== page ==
2. Online Socializing Is Typical

Face-to-face communication is not the prized form of socializing it used to be. Years ago, landline phone calls were all the rage, then instant messaging via disc, and now, the trend is virtual. Kids use their smartphones to chat on apps. Plus, they use social media on their phones or a computer.

Communication is a valuable skill, but kids don’t necessarily learn the right form of communication online. Texting and social media can be problematic for a child’s social development. Hiding behind a screen to communicate doesn’t help them.

Social development is the process by which a child learns to interact with others around them.

Healthy social development can help children develop language skills, build self esteem, and resolve conflicts.

Social media is a great tool for kids to showcase their creative abilities. It can also help them stay connected with friends, and make them feel as though they’re part of a community. But keep in mind, social media can also be dangerous. As a parent, you need to pick the right time and the right way to introduce kids to social media. If your kids start using social media too young or have unlimited access, they run the risk of getting cyberbullied.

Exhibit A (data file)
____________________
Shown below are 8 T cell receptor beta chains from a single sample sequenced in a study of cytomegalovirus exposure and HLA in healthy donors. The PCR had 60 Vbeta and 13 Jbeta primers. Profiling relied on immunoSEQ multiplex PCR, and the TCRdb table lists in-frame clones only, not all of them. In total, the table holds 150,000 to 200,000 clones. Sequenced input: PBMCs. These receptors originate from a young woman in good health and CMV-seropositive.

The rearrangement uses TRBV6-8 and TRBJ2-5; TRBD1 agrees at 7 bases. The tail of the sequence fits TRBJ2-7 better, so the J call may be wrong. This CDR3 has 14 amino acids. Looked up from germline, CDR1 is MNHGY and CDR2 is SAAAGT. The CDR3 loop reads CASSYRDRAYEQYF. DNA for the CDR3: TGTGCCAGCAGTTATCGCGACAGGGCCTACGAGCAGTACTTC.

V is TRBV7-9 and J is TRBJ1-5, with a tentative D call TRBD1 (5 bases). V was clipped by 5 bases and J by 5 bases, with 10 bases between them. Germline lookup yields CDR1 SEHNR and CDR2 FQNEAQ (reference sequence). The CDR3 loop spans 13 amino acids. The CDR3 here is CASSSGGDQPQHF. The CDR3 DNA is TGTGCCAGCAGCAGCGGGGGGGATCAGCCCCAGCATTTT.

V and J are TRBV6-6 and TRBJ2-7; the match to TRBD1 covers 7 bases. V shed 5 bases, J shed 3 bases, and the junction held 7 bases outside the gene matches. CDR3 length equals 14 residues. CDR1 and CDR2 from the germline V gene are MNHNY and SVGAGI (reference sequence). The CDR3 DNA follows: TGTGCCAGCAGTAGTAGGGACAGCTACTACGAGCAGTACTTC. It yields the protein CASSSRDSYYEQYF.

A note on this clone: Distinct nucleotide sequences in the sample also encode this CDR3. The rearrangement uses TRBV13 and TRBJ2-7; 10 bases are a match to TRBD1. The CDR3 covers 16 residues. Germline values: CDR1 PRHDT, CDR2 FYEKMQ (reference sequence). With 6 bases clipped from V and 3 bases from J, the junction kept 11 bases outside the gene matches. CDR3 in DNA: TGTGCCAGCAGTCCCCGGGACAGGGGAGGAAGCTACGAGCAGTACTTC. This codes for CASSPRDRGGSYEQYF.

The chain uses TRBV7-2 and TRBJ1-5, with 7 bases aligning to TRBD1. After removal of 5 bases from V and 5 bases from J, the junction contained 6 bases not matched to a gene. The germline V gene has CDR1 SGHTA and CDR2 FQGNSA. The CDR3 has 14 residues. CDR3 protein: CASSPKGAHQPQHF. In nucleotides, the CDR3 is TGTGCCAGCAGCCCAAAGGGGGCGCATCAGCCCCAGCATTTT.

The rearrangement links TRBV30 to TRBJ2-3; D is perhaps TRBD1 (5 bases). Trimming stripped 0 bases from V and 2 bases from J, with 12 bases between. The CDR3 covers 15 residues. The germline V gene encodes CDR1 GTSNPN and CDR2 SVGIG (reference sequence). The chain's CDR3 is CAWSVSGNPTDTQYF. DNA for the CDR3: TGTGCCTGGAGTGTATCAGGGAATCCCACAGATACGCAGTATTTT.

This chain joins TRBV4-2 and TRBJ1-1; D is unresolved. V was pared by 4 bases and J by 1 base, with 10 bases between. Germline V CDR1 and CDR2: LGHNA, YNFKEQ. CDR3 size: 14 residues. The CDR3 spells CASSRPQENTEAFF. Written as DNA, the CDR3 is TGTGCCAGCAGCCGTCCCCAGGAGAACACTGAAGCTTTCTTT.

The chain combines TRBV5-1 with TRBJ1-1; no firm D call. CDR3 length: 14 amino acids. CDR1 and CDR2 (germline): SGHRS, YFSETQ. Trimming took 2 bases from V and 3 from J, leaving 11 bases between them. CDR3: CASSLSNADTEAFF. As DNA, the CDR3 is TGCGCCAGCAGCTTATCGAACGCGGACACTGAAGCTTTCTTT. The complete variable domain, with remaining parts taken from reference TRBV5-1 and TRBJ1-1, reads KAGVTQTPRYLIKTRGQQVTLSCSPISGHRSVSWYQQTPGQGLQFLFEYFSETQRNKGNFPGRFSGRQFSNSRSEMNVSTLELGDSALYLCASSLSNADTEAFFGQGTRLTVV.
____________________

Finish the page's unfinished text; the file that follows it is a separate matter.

3. Kids Consume News and Information Differently

There was once a time when people woke up and turned on the TV to get their daily dose of news. Before that, newspapers were the primary source of local and national news. If you wanted to know specifics of a historical event, you might have turned to an encyclopedia. Using a library wasn’t out of the question, either.

However, today’s kids will often get their information online. The internet has an enormous amount of information at the ready for kids’ curious Google searches. Social platforms, like Facebook and Youtube, also have an unending supply of news-related information.